I was going to post this blog on my Blogger website. But when I tried to log in, Blogger decided I was not who I said I was, because I wasn't on the computer it was used to.
Here we go again.
* Great Welsh Bugger All
The more observant of you may have noticed something missing in the picture I posted with last week's blog.
Like, a roof.
We had a long conversation with Brian the Builder and his mate John the Plumber about what needed to be done with our French house. In brief, everything. Drains, heating, water, inside lavvy, bath and shower, kitchen, outside lavvy (because it's always good to have a spare, and we were tired of hauling buckets of water out with us). And the ceiling upstairs was showing some interesting water stains.
Not to worry, said Brian, he would take a look and see if he could patch it up enough to last through the winter. Which he did.
Leaving the two of them to it, we went back home to Wales for the winter, in the knowledge that things were moving on. M le Maire was happy that we would be connected to the main drains at long last; he had been writing to us for a while urging us to get it sorted out, to which we had to reply that as we had not been to the house for five years, we had put nothing at all down the drains for some time, but we would sort it out when we could. So, sorted.
Then in January we got an email from our next door neighbour (the English one) with a picture of our house. With no roof.
Brian the Builder had thought that, as the weather had been quite nice for a bit and the forecast was good, he would make a start on it. So he had removed the entire roof down to the trusses.
The weather changed. The roof had luckily had the waterproof lining thing put on it by then (I'm not very technical when it comes to roofing) so at least the rain did not come pouring through. But for a while we were the only house in the village with a bright blue roof.
Other things were being removed as well. All the old heating system, the shower and basin, the water supply itself. We went over at Easter and were happy to find that John the Plumber had at least made a temporary connection for the tap in the kitchen sink, which was now our only source of water. We stood in a plastic bowl and poured water over ourselves. It was like camping in our own house.
And the electrics. John the Plumber had once upon a time done electrics as well, but he had become fed up with the French bureaucracy, which had gone from complete laisser-faire ("You have bare wires sticking out of the wall? That's OK!") to pernickety in the extreme. He would not be able to do our rewiring, the one job that we had put at the top of our list. Remember you mustn't touch that switch! But he knew someone else who did electricity. Unfortunately the someone else could not start on our house until next September.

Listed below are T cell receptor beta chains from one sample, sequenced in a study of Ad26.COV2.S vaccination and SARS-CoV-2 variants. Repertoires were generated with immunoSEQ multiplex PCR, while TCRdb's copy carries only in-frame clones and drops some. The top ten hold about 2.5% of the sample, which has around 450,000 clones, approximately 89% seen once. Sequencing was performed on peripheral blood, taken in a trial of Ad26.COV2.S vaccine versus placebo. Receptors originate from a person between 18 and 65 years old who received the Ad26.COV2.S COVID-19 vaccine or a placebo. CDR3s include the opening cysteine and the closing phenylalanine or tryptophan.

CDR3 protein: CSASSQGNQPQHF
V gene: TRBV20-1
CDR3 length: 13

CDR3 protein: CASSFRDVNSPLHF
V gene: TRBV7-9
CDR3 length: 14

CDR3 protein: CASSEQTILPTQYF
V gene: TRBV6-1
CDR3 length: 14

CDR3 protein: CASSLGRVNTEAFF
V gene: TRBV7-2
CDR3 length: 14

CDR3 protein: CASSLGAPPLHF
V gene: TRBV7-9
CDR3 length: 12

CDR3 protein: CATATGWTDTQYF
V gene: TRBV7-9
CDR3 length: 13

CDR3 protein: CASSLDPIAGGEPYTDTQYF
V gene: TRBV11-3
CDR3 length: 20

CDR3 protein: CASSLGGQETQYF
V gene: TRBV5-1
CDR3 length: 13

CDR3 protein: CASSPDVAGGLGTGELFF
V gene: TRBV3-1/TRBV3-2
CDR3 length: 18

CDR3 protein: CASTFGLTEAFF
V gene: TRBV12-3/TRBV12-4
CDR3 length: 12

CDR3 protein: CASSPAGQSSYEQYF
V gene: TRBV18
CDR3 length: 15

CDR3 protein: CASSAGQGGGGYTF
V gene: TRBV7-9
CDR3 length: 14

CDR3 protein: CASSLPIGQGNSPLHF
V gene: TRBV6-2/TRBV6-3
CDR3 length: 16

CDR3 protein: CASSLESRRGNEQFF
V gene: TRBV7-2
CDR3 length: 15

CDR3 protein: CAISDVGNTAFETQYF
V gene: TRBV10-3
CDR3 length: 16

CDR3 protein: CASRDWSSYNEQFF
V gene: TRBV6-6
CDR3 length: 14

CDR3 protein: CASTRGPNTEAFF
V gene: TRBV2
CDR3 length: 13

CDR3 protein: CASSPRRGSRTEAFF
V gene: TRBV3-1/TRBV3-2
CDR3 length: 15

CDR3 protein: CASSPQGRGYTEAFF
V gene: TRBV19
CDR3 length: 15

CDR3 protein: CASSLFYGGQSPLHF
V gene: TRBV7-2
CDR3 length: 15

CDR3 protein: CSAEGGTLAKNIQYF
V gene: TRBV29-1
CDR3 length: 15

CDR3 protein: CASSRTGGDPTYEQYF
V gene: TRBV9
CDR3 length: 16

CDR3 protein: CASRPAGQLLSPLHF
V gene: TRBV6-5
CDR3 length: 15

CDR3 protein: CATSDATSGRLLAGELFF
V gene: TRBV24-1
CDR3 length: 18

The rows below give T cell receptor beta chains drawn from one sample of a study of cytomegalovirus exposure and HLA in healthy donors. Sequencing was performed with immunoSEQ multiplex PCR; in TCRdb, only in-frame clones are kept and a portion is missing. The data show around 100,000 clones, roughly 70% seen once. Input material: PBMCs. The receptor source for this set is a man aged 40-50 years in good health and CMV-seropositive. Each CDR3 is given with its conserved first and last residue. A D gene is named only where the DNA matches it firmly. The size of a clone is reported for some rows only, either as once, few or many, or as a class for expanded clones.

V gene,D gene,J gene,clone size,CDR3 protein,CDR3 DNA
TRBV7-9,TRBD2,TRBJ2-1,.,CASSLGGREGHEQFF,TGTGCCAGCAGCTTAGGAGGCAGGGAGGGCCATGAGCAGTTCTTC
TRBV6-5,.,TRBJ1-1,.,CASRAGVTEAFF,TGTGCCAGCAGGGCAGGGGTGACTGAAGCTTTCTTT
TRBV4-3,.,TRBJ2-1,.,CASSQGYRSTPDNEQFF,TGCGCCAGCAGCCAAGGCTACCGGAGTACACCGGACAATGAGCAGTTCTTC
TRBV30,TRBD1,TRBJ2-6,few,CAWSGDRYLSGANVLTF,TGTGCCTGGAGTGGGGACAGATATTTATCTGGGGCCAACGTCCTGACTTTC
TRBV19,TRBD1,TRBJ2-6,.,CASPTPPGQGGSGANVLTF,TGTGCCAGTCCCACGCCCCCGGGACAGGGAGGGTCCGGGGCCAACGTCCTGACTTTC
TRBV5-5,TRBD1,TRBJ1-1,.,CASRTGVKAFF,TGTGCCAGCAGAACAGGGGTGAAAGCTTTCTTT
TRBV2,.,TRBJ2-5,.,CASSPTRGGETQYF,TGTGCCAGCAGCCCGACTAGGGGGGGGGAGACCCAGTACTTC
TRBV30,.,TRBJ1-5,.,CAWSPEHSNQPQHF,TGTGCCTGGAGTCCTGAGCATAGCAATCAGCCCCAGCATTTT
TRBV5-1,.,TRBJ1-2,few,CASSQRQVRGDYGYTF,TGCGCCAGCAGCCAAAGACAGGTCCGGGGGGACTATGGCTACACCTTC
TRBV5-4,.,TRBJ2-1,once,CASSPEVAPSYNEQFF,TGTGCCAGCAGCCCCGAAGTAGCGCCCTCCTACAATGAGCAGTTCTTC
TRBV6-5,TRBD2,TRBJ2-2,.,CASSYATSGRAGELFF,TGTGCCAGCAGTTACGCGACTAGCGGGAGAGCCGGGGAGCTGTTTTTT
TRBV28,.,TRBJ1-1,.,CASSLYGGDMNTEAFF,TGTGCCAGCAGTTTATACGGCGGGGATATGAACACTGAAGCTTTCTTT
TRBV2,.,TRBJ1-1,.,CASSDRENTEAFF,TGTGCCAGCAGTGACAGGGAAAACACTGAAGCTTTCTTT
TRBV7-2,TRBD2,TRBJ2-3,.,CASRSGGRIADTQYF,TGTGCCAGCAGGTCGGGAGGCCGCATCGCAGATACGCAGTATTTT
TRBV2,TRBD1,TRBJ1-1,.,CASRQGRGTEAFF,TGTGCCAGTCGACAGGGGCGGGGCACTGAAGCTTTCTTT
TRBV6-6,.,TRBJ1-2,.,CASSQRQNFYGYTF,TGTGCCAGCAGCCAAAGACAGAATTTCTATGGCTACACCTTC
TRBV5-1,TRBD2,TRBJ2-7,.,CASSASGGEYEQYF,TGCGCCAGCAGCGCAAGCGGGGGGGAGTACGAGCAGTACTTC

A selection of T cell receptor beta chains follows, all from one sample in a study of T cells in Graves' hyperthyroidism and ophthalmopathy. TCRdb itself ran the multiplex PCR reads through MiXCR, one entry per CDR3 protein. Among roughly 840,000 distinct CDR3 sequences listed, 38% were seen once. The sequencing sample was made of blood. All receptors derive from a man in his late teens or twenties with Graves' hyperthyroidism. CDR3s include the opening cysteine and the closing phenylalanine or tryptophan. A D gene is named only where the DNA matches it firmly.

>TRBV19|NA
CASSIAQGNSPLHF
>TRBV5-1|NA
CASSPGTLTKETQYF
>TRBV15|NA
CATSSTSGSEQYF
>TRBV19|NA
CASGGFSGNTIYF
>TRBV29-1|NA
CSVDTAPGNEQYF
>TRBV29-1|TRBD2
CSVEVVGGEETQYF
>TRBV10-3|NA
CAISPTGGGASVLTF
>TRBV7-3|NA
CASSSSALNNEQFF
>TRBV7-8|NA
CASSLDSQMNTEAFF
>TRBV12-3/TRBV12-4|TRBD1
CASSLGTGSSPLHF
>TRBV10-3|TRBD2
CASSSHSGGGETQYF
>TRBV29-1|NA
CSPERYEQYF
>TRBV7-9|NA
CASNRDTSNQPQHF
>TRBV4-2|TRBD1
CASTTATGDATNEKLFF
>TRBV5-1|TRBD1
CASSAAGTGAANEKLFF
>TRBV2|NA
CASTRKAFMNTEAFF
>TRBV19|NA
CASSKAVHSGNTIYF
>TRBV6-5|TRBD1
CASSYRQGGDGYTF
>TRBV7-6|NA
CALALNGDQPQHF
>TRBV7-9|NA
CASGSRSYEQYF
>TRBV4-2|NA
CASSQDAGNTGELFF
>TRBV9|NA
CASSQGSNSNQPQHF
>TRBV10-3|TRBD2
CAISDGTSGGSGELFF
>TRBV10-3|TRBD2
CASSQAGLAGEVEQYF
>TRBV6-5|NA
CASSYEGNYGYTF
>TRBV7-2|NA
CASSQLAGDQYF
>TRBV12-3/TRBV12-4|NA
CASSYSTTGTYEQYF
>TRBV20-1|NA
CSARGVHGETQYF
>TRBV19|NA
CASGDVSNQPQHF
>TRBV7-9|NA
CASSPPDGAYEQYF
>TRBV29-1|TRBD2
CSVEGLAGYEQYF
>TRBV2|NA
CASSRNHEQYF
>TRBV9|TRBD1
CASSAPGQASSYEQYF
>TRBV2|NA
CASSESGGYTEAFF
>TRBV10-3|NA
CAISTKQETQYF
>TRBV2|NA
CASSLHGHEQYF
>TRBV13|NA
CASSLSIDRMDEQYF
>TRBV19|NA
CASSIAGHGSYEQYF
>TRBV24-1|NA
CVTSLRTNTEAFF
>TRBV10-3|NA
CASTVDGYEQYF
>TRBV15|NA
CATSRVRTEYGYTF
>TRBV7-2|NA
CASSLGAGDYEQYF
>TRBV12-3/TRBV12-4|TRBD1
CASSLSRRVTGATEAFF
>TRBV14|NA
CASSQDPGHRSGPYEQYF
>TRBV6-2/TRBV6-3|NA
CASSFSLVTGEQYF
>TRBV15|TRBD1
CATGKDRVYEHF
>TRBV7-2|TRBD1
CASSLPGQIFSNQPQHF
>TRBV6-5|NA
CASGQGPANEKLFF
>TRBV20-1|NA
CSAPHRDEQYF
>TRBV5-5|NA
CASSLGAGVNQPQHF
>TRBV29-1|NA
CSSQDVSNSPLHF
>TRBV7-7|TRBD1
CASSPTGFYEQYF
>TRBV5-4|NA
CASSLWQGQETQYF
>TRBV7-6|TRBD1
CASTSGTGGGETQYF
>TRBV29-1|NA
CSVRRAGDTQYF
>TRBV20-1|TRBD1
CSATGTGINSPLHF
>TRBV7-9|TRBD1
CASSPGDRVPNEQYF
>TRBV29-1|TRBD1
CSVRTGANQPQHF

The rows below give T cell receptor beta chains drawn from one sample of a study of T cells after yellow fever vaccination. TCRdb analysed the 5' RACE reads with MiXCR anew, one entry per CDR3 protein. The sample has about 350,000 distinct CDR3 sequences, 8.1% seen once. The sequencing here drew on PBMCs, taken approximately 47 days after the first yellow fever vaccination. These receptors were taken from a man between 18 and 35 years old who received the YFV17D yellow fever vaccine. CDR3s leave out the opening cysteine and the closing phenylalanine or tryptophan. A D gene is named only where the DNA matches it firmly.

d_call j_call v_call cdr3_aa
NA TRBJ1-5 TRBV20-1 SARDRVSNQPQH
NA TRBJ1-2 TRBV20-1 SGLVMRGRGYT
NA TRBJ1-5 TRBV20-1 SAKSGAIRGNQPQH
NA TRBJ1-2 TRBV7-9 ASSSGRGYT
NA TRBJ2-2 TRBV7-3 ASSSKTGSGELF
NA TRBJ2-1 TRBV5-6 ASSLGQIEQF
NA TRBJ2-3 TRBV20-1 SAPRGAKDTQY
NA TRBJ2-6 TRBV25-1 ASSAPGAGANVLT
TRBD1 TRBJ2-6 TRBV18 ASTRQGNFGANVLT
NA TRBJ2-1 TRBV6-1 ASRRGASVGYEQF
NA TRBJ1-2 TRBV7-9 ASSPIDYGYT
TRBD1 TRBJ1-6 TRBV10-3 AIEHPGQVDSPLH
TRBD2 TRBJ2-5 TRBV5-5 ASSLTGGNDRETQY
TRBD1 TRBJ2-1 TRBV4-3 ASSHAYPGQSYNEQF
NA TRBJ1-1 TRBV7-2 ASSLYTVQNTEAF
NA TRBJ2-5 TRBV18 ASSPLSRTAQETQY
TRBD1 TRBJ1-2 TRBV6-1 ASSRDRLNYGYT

Still, at least the drains had been done.
In my experience French properties come in two basic types: those with no land, and those with too much land.
Ours is the second. We had, on roughly three quarters of an acre:
Obviously this creates a problem for people who are only intermittent residents. As I said in a previous blog, one tends to arrive late at night off the ferry to find the path to the lavvy overgrown with ankle-biting brambles and perennial sweet peas (pretty colour, no scent). Any thoughts of planting vegetables or fruit trees were killed when we realised we were very unlikely to be in the country when the harvest was ready.
Our next door neighbour, the French one, did however have a horse, and a goat, so when he asked for permission to pasture the animals on the field, we accepted without hesitation. So the field is generally not too bad, and we get to see peaceful grazing animals from time to time. The neighbour is also unnecessarily grateful, and keeps embarrassing us with his effusions. (We are, after all, British.)
Remains the last bit of ground with garage. We did flirt with keeping the car there. Unorthodox perhaps. But the road is very narrow, and it takes someone with exceptional parking skills to get a car into the garage with less than fifteen minutes' backing and forwarding. You are then left with the walk back to the house. With the shopping. We prefer to park outside the front door.
Then on our recent reappearance in France, we were told by M le Maire that complaints had been made about the overgrown brambly state of the end plot. We must do something about it!
The following day our English neighbour arrived at the door towing a youngish French person. This is Gregory, who lives in the house opposite our garage. He would like to buy your end bit of garden to make a football pitch for his sons to play on, being as his house, though large and comfortable, lacks sufficient garden space.
I accepted with alacrity. My husband was less eager, until he went up the road and actually looked at the state of the land and realized he would be the one who would have to clear it. We agreed to make the sale and exchanged email addresses.